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MoCCA 2015

Although I was only able to attend on Saturday, I’m prepared to call MoCCA Festival 2015 a success: the new venue was airy and light-filled (if a bit daunting), the location of the panel discussions was fancy — schmancy, even — and the weather was beautiful. Okay, that last one wasn’t up to the Society of Illustrators, but it was a bit of good luck, as the exhibit venue and the panel locale were about five minutes walk apart and if it had been an April-in-New York spitty, squally, rainy day, that would have been a miserable five minutes.

Center 548, the replacement for the Armory of the past four-five years, is arranged vertically rather than horizontally; in practice this means a few things:

  • There was one hell of a steep, narrow staircase to navigate as soon as you enter to get up to the second through fourth floors
  • The crowds marginally thinned out as you went upwards¹
  • I’m told there was a rooftop lounge, which I never found but many I’m envious of those that did

Along with the aforementioned light and windows and blue skies; it felt old and new simultaneously inside, not unlike the onetime location of the Puck Building (presently spending its day as an REI store and a bunch of Starbuckses).

The High Line Hotel (formerly some famous dude’s home, laid out like an Ivy League quad with courtyards and vaguely connected subsections and echoing staircases that feel like they should be in a cathedral) hosted the panels in a pair of rooms that featured stylish, minimal decor (I felt like I was in a very tasteful Scandinavian loft apartment) with enormous stained-glass windows; okay, they were covered by shades, but they were still stained glass.

Accenting the Chelsea vibe, the courtyard entrance of the hotel was hosting a small marketplace aimed at fashionable dogs and the people that care for them, so there were corgis in tutus and handbag foofoo pooches to add a little color.

Oh, and there were comics, too.

  • Evan Dahm and I discussed what classics he might work on after Moby-Dick (as I got to thumb through a sample copy of The Wonderful Wizard of Oz), and he allowed that he’d like to tackle The Illiad and The Odyssey as a two-volume box set some day.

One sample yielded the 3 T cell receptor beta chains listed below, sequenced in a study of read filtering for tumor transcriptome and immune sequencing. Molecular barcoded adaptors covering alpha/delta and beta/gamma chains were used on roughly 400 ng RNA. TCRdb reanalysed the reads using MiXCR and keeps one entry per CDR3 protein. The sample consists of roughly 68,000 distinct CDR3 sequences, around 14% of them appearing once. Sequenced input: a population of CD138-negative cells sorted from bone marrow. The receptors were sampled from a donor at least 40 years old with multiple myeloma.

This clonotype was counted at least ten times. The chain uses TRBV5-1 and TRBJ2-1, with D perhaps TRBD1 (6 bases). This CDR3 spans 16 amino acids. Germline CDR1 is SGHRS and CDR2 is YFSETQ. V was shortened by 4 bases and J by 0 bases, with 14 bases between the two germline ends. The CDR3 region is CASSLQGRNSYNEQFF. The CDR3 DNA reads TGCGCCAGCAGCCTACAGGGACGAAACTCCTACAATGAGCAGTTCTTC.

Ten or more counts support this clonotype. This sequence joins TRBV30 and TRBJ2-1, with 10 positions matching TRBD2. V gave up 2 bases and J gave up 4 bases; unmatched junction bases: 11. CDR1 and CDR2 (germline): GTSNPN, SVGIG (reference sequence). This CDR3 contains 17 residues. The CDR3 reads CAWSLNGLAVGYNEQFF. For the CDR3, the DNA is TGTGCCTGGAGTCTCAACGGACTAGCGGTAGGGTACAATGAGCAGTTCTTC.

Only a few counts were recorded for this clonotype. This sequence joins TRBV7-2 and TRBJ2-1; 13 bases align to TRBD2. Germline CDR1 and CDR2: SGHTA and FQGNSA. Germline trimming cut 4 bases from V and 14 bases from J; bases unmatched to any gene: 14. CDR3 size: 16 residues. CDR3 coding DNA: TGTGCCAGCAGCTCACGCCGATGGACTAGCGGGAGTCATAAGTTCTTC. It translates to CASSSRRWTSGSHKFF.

• Bill Roundy and I discussed the best neighborhood in Brooklyn for bars with outrageously creative drinks-mixers, as he had a half-dozen volumes of his Bar Scrawl minis to choose from, each covering a neighborhood and a dozen or more bars in more-or-less a straight line walking. He’s begun to look at the history of particular drinks and had an eight-pager about the first of them: the Floradora. He may have offered to make me one on the spot, and I may have enjoyed the hell out of it. With any luck, he’ll do one history per month.
  • Raina Telgemeier (unsurprisingly) and Scott McCloud (only marginally less so) had fans in the sub-teen age range that waited through hour-long Qs and As to talk to them — the next generation of comics is in good hands.
  • Tom Siddell and Magnolia Porter tabling together is remarkably convenient if you want to talk to the greatest concentration of webcomics talent without having to walk any further than absolutely necessary; as mentioned previously, both are on career-best streaks right now, both are sending characters in new directions that will change their respective statuses quo, and both are (fortunately) getting more positive feedback than negative for their choices.
  • I was lucky to make the acquaintance of Carey Pietsch, who is illustrating from Meredith Gran&rsquo’s scripts for the newest Marceline miniseries from Boom!; as I told her, I love Gran’s words and pictures, but I think that writing for another artist (and doing so in a way that shows off her strengths), I think that she’s sharpened her writing skills even further. They’re a good creative team, and I’d be interested to see them collaborate again in the future on a story that they own.
  • It is impossible to get past the adoring crowds to Scott C; dude was swamped every time I went by.

The only real negative I can think of is that the floor was pretty loud; the Armory had that problem too, but it was greatly improved the last couple of years when tall drapes were put behind tables to cut down on echo. Drop those into Center 548² and I think you’ve got a great MoCCA Fest venue for the foreseeable future.

The MoCCA Festival was on shaky ground for a couple of years, but since the SoI took over, it seems to be assured of a successful future; I’m not sure how you can do everything that they do with a door price of five dollars, but I’m impressed that they do. See you there next year.

Spam of the day:

Zune and iPod: Most people compare the Zune to the Touch, but after seeing how slim and surprisingly small and light it is

You lie. It’s been mathematically proved that nobody ever owned a Zune.

¹ This may have been an illusion, as it appeared the aisles were narrower on the second floor than the third and fourth — presumably to make room for the food service and Wacom lounge. Speaking of which, the food service was tasty, plentifully-supplied, and fast, but there needed to be places to sit and eat. Had I known about the rooftop lounge, that would have been a different story.

² Also find a way to completely retrofit staircases that are less vertiginous; easy, right?

[…] yesterday I was raving about the gallery/event space known as Center 548, site of this year’s MoCCA […]

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